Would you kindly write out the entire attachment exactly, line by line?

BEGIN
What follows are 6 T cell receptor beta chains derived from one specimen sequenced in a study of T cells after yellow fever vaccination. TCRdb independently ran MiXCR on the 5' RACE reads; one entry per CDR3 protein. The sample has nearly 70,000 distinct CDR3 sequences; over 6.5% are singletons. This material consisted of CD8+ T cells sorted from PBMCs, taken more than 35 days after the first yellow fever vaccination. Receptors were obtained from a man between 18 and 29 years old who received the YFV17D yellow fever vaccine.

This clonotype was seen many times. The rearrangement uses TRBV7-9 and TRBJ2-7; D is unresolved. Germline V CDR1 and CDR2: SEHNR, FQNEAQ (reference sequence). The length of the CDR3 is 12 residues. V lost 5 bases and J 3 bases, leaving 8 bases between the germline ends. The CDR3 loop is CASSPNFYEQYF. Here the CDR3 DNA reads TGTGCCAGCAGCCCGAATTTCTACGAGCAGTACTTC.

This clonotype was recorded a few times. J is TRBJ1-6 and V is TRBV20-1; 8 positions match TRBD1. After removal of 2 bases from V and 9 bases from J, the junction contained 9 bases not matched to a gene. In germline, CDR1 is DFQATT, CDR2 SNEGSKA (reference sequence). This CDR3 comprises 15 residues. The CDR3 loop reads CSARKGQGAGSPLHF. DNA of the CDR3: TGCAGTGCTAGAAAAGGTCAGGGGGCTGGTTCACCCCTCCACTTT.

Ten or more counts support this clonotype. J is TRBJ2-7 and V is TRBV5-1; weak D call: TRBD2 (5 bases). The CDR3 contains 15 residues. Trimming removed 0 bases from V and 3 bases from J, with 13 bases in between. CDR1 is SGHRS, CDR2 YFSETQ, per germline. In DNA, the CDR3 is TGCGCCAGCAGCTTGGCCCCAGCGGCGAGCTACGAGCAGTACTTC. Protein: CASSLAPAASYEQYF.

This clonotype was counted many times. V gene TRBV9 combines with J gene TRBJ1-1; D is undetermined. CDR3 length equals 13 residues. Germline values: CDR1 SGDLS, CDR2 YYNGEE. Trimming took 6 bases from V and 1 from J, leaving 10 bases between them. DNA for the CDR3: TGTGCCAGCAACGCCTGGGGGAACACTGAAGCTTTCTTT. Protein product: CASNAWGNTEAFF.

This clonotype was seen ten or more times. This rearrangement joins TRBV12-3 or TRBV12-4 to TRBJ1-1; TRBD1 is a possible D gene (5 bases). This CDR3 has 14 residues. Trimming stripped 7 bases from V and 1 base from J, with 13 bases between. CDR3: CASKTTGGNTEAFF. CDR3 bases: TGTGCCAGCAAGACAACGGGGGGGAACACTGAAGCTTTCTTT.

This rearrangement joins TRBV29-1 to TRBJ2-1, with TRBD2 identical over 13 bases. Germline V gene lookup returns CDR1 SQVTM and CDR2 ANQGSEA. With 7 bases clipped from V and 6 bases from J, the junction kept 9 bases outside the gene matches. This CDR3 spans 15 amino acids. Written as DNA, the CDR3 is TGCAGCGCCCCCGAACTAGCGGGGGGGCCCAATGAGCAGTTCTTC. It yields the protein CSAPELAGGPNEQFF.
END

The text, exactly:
What follows are 6 T cell receptor beta chains derived from one specimen sequenced in a study of T cells after yellow fever vaccination. TCRdb independently ran MiXCR on the 5' RACE reads; one entry per CDR3 protein. The sample has nearly 70,000 distinct CDR3 sequences; over 6.5% are singletons. This material consisted of CD8+ T cells sorted from PBMCs, taken more than 35 days after the first yellow fever vaccination. Receptors were obtained from a man between 18 and 29 years old who received the YFV17D yellow fever vaccine.

This clonotype was seen many times. The rearrangement uses TRBV7-9 and TRBJ2-7; D is unresolved. Germline V CDR1 and CDR2: SEHNR, FQNEAQ (reference sequence). The length of the CDR3 is 12 residues. V lost 5 bases and J 3 bases, leaving 8 bases between the germline ends. The CDR3 loop is CASSPNFYEQYF. Here the CDR3 DNA reads TGTGCCAGCAGCCCGAATTTCTACGAGCAGTACTTC.

This clonotype was recorded a few times. J is TRBJ1-6 and V is TRBV20-1; 8 positions match TRBD1. After removal of 2 bases from V and 9 bases from J, the junction contained 9 bases not matched to a gene. In germline, CDR1 is DFQATT, CDR2 SNEGSKA (reference sequence). This CDR3 comprises 15 residues. The CDR3 loop reads CSARKGQGAGSPLHF. DNA of the CDR3: TGCAGTGCTAGAAAAGGTCAGGGGGCTGGTTCACCCCTCCACTTT.

Ten or more counts support this clonotype. J is TRBJ2-7 and V is TRBV5-1; weak D call: TRBD2 (5 bases). The CDR3 contains 15 residues. Trimming removed 0 bases from V and 3 bases from J, with 13 bases in between. CDR1 is SGHRS, CDR2 YFSETQ, per germline. In DNA, the CDR3 is TGCGCCAGCAGCTTGGCCCCAGCGGCGAGCTACGAGCAGTACTTC. Protein: CASSLAPAASYEQYF.

This clonotype was counted many times. V gene TRBV9 combines with J gene TRBJ1-1; D is undetermined. CDR3 length equals 13 residues. Germline values: CDR1 SGDLS, CDR2 YYNGEE. Trimming took 6 bases from V and 1 from J, leaving 10 bases between them. DNA for the CDR3: TGTGCCAGCAACGCCTGGGGGAACACTGAAGCTTTCTTT. Protein product: CASNAWGNTEAFF.

This clonotype was seen ten or more times. This rearrangement joins TRBV12-3 or TRBV12-4 to TRBJ1-1; TRBD1 is a possible D gene (5 bases). This CDR3 has 14 residues. Trimming stripped 7 bases from V and 1 base from J, with 13 bases between. CDR3: CASKTTGGNTEAFF. CDR3 bases: TGTGCCAGCAAGACAACGGGGGGGAACACTGAAGCTTTCTTT.

This rearrangement joins TRBV29-1 to TRBJ2-1, with TRBD2 identical over 13 bases. Germline V gene lookup returns CDR1 SQVTM and CDR2 ANQGSEA. With 7 bases clipped from V and 6 bases from J, the junction kept 9 bases outside the gene matches. This CDR3 spans 15 amino acids. Written as DNA, the CDR3 is TGCAGCGCCCCCGAACTAGCGGGGGGGCCCAATGAGCAGTTCTTC. It yields the protein CSAPELAGGPNEQFF.